Date of Award


Degree Name

PhD Nursing

Dissertation Committee

Cynthia D. Connelly, PhD, RN, FAAN; Jane M. Georges, PhD, RN; Catherine De Leon, PhD, RN, CNL; Bridget Frese, PhD, RN, PHN, CNL, CNM


Latinas, Intimate Partner Violence, Domestic Violence, Hispanic, Covid-19, lived experience


Background: The largest minority group in the United States is represented by Latinos, with Latinas comprising a significant portion of this demographic. Latinas will account for a quarter of the population living in the U.S. by 2050. Studies have indicated Latinas are at a higher risk of experiencing IPV, and researchers have found about 50% of IPV incidents in this community are grossly underreported. The COVID-19 pandemic profoundly impacted the Latino population, with data from the Centers for Disease Control (CDC) showing Latinos have higher rates of COVID-19-related morbidity and mortality. The pandemic compounded the existing difficulties faced by this community, including financial hardships and obstacles to accessing healthcare and resources. Advocates for IPV expressed concern about COVID-19 mandatory stay-at-home orders and social isolation measures taken to control the spread of the disease may have exacerbated IPV placing the mental and physical health of IPV victims at risk. Purpose: The study aimed to provide a deeper understanding of the impact of COVID-19 on IPV among Latinas. This study used a phenomenological approach to explore the lived experiences of Latinas who experienced IPV during the COVID-19 pandemic. The research objectives included exploring how Latinas describe IPV, examining their lived experiences with IPV during the mandatory lockdown phase, and identifying perceived barriers to accessing IPV resources, medical care, and emergency services during the pandemic. Methods: This study used a phenomenological approach to understand the lived experiences of Latinas who faced IPV during the COVID-19 pandemic, specifically from March 19, 2020, to January 25, 2021. Participants were recruited through purposive and snowball sampling methods, and data were collected through open-ended questions, demographic surveys, and the ACEs questionnaire. The study prioritized participant privacy and comfort, and trustworthiness was ensured using the Lincoln-Guba framework and bracketing. Furthermore, the researcher used the hermeneutic circle to analyze data and establish themes, which involved interesting pieces of data. Finally, process coding was used to analyze the data further and identify common themes among the 12 participants who were interviewed between January 13, 2022, to August 10, 2022. Findings: Four themes were formed (a) beliefs of cultural norms; (b) adverse emotions: feelings of guilt and extreme vulnerability; (c) mistrust in the legal system; and (d) perceiving the COVID-19 response as a barrier to receiving resources for IPV. The themes identified in the study provided a descriptive understanding of the phenomenon, which helped reveal the essence and meaning of the lived experience of Latinas who experienced IPV amidst the COVID-19 pandemic. Conclusion: This study explored the unique challenges Latinas face when experiencing IPV during the COVID-19 pandemic, specifically during the mandatory lockdown phase. Themes, including cultural factors, mistrust in the legal system, and limited access to IPV resources, emerged during the interviews. Latinas experiencing IPV often expressed guilt and extreme vulnerability, and cultural values may influence help-seeking behaviors. The negative perception of the legal system and inadequate police response were consistent themes among the participants. The study highlighted the need for better policies, added to the existing body of literature, and created a path for future research on IPV in this population to prepare for future pandemics.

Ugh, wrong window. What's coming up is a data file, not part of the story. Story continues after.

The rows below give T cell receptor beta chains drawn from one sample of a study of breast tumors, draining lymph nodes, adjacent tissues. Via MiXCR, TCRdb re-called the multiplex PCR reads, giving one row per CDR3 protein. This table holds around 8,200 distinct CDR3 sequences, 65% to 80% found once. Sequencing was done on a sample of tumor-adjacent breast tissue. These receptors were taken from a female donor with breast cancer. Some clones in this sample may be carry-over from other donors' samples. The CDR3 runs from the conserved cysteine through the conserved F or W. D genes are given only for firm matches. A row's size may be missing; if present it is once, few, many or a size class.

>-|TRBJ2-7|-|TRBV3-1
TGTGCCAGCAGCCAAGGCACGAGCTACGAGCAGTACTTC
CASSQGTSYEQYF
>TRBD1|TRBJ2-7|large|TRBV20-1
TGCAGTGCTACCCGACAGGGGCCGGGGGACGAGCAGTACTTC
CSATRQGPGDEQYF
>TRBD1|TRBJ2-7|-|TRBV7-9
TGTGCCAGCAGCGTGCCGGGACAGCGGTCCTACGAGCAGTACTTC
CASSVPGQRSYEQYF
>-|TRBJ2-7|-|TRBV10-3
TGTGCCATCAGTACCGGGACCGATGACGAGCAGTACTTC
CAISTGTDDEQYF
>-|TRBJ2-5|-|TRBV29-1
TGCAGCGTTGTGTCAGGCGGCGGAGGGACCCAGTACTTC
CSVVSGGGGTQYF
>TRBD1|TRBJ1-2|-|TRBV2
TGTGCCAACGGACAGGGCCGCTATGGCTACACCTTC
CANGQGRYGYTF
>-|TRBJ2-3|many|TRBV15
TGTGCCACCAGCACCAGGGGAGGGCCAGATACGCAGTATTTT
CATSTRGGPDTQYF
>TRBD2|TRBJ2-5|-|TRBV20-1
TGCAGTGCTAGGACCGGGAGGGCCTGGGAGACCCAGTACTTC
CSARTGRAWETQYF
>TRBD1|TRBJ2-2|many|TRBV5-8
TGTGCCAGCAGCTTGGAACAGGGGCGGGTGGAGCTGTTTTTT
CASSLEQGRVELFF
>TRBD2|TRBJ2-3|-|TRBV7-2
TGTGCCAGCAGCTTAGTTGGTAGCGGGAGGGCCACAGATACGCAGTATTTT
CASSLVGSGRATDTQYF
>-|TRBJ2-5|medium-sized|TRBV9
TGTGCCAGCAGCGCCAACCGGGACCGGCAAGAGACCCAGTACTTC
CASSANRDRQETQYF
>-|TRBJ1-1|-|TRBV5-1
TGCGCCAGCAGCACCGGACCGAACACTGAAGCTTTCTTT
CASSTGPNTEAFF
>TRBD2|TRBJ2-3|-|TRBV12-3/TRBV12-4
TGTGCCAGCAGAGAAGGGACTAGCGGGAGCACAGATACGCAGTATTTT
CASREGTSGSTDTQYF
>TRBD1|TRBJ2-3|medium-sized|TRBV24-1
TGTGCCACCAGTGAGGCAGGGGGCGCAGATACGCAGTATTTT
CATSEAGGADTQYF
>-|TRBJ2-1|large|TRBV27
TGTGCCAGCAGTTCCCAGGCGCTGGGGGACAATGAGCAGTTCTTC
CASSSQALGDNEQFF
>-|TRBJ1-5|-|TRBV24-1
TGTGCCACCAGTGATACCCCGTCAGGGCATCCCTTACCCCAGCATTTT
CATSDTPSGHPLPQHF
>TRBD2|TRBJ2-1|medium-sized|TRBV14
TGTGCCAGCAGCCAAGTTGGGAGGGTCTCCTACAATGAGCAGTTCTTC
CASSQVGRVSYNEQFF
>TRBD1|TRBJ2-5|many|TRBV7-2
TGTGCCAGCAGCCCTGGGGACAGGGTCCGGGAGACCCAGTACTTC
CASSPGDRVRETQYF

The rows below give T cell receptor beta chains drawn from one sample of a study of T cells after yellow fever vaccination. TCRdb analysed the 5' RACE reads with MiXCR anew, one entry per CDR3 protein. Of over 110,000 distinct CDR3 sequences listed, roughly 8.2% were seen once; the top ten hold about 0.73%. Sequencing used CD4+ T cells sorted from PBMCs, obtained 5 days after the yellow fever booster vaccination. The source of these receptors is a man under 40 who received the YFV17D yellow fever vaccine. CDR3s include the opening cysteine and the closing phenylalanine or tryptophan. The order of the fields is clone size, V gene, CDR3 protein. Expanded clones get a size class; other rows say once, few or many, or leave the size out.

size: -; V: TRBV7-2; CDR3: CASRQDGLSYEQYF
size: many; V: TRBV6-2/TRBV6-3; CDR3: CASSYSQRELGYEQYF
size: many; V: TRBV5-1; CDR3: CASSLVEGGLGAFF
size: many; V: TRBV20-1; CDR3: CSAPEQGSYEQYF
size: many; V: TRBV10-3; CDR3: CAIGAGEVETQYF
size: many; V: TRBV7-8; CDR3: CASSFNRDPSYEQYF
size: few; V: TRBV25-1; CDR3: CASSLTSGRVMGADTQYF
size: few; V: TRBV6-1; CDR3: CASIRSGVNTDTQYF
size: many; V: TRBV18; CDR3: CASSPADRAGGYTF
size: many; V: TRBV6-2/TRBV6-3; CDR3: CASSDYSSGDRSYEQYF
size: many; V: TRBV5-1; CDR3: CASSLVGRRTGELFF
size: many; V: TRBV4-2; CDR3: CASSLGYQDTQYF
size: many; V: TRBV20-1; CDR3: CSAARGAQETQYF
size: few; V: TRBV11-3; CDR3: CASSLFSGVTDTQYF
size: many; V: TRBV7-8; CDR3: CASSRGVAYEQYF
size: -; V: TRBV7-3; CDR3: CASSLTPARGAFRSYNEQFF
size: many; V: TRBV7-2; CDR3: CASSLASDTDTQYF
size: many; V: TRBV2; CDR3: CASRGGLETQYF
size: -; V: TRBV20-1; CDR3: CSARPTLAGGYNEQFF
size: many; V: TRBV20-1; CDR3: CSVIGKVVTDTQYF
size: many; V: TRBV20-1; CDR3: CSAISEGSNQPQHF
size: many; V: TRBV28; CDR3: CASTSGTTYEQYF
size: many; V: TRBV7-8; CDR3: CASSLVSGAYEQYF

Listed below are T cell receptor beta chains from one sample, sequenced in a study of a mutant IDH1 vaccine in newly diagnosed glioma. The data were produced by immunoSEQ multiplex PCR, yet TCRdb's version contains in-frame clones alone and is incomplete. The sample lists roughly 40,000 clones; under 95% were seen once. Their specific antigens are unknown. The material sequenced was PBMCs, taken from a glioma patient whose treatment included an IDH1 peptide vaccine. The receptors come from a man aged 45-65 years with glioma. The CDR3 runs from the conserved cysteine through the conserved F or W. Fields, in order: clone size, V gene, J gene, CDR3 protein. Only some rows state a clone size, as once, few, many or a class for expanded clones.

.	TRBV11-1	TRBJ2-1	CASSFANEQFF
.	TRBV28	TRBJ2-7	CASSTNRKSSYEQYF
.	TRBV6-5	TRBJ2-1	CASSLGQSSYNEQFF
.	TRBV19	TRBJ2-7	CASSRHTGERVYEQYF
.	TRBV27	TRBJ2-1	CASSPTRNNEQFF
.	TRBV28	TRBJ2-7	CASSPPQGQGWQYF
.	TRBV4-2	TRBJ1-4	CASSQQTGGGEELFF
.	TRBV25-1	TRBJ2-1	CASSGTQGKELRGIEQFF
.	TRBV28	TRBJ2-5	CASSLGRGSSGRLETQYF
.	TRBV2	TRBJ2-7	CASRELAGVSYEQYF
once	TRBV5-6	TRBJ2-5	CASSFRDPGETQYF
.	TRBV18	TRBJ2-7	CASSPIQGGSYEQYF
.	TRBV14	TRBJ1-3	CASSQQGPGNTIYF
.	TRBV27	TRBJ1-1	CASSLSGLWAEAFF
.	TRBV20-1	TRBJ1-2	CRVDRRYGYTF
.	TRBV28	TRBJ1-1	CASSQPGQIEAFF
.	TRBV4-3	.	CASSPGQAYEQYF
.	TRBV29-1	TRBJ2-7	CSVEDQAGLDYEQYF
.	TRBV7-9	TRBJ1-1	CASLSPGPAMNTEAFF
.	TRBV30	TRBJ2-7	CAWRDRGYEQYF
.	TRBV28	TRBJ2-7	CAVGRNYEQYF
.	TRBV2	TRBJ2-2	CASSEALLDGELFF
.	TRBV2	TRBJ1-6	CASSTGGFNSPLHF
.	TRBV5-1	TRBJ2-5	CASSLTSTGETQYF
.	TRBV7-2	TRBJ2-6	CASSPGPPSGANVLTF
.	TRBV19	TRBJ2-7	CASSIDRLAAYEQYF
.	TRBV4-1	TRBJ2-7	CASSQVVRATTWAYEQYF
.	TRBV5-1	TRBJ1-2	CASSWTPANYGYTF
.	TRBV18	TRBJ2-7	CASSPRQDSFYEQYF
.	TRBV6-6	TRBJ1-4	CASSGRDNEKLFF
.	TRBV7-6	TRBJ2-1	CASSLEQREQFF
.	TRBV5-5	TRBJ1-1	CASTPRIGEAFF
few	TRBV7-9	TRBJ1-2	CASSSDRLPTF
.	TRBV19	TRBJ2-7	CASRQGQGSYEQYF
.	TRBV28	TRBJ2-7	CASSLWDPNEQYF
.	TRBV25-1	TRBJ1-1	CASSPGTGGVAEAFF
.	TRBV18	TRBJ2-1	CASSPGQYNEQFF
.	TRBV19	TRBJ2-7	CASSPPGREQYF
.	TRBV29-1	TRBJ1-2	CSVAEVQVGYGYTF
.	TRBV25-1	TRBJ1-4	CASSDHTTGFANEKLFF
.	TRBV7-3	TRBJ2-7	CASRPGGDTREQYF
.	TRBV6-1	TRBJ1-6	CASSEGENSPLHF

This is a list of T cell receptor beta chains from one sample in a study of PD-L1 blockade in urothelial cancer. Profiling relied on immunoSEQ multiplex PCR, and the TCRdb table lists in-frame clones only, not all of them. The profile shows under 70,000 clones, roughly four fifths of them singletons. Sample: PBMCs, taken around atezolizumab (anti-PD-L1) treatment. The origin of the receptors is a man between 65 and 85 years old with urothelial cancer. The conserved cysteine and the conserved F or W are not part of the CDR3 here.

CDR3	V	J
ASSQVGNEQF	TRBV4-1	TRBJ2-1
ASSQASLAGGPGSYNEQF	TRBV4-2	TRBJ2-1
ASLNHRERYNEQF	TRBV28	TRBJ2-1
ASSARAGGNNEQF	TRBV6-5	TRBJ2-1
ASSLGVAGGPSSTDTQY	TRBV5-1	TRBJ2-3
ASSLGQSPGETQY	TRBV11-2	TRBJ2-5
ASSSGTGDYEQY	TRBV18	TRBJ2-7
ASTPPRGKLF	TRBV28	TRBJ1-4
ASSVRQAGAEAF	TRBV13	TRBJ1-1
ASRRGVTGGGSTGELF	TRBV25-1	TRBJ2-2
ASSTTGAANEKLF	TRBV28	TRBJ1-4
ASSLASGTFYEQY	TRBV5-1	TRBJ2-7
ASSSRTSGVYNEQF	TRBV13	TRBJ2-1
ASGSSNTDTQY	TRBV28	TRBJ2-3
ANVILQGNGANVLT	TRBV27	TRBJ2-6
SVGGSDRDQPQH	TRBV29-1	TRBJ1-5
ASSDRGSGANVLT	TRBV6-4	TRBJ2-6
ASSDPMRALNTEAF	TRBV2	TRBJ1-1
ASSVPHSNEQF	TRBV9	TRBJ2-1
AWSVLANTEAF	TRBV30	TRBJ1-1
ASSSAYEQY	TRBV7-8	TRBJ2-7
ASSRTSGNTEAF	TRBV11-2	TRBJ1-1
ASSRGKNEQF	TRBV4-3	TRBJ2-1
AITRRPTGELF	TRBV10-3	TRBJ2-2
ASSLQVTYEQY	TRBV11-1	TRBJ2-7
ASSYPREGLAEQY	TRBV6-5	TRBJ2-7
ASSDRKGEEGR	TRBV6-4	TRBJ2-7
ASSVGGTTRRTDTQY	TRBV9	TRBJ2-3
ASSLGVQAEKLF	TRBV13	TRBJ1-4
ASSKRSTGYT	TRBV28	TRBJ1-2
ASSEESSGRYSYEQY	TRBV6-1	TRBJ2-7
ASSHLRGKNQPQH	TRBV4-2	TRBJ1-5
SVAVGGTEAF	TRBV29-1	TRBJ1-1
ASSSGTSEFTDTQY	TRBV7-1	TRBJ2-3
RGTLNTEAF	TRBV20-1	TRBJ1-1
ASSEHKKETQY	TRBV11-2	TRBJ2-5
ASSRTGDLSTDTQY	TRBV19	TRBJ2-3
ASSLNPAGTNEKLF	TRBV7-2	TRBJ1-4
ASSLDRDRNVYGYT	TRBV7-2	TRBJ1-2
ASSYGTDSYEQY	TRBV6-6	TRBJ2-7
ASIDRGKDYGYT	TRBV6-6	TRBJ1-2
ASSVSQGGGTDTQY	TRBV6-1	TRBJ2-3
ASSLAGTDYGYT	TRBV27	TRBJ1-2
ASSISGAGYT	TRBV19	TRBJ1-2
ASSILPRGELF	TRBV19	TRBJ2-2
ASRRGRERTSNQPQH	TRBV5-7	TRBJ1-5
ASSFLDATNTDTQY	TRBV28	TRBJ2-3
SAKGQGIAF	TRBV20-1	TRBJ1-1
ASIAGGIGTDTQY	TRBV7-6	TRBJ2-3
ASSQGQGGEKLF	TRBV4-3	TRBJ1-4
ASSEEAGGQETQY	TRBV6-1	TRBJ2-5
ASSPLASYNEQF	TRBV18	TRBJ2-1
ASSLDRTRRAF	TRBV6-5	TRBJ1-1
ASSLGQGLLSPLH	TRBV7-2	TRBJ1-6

Document Type

Dissertation: USD Users Only



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